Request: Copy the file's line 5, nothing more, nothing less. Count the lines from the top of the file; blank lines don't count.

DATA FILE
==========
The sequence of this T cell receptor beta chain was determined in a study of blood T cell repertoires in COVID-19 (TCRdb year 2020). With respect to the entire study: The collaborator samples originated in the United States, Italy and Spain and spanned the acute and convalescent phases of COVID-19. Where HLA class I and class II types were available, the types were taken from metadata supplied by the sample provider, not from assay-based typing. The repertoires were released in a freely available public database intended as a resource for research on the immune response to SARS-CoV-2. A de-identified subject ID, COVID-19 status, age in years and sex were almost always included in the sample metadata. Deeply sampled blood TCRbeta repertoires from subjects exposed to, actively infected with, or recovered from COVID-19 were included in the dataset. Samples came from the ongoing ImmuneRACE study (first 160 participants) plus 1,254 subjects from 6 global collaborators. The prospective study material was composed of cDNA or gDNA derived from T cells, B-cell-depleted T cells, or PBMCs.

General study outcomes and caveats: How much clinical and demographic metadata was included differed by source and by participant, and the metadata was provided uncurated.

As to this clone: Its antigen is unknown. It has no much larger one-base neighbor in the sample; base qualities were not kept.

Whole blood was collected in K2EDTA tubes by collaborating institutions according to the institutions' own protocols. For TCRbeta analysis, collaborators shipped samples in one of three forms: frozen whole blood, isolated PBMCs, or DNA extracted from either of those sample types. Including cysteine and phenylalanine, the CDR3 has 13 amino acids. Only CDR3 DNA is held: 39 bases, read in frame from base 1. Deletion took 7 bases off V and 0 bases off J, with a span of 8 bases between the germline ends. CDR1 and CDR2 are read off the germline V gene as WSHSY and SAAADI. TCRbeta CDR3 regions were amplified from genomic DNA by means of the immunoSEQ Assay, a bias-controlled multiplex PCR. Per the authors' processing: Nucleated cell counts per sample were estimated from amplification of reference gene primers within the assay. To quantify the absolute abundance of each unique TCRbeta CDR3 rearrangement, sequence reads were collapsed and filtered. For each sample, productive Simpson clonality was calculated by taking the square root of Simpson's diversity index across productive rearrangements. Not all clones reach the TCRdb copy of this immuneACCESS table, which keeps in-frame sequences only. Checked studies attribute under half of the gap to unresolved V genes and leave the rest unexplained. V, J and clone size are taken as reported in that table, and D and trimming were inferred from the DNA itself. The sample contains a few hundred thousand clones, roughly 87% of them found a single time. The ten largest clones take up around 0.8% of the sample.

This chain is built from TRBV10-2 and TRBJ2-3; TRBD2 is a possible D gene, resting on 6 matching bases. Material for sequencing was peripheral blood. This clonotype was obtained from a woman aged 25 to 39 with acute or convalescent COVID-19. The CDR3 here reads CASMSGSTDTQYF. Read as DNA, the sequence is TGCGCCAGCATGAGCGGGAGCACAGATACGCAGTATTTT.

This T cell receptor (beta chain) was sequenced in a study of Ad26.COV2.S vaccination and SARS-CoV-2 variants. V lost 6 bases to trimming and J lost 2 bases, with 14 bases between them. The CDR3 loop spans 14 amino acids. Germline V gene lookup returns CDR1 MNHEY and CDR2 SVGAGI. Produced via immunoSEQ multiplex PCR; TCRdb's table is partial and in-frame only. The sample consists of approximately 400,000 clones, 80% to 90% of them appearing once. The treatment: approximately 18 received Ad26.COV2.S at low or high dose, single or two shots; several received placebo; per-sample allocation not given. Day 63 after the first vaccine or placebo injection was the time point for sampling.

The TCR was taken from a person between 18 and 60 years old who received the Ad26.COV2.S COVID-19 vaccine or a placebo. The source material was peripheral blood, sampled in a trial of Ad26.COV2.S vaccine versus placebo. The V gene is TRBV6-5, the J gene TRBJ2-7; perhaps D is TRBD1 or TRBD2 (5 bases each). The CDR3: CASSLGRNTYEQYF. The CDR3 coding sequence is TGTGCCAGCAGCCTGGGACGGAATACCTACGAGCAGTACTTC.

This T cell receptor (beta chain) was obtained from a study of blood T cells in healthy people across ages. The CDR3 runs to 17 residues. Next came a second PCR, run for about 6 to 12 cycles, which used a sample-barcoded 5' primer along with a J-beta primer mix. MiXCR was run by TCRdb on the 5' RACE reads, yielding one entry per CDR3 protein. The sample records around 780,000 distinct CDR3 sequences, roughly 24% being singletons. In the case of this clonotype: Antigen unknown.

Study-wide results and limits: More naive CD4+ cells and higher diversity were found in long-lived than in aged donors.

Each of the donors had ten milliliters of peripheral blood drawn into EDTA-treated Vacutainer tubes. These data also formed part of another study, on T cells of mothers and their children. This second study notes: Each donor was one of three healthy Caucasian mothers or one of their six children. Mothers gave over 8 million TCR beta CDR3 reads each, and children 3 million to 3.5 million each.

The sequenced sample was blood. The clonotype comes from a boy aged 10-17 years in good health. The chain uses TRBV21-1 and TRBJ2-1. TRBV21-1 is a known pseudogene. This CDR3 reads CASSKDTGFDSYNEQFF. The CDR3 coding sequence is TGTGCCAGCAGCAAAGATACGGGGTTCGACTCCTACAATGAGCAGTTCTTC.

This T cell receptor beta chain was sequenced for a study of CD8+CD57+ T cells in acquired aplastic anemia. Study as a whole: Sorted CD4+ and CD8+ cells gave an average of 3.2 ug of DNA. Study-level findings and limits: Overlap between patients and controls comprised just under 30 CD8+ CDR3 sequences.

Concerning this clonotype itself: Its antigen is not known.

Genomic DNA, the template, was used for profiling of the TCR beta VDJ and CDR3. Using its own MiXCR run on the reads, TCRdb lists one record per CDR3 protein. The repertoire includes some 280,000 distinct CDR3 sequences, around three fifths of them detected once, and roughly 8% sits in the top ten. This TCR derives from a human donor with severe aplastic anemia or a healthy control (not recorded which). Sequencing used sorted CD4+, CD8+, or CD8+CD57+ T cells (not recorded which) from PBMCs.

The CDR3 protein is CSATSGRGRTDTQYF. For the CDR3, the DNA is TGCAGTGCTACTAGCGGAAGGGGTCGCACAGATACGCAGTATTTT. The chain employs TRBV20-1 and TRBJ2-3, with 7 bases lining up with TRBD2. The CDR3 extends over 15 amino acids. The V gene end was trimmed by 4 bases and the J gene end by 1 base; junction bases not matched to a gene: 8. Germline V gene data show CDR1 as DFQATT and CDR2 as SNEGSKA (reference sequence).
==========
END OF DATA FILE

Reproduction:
This chain is built from TRBV10-2 and TRBJ2-3; TRBD2 is a possible D gene, resting on 6 matching bases. Material for sequencing was peripheral blood. This clonotype was obtained from a woman aged 25 to 39 with acute or convalescent COVID-19. The CDR3 here reads CASMSGSTDTQYF. Read as DNA, the sequence is TGCGCCAGCATGAGCGGGAGCACAGATACGCAGTATTTT.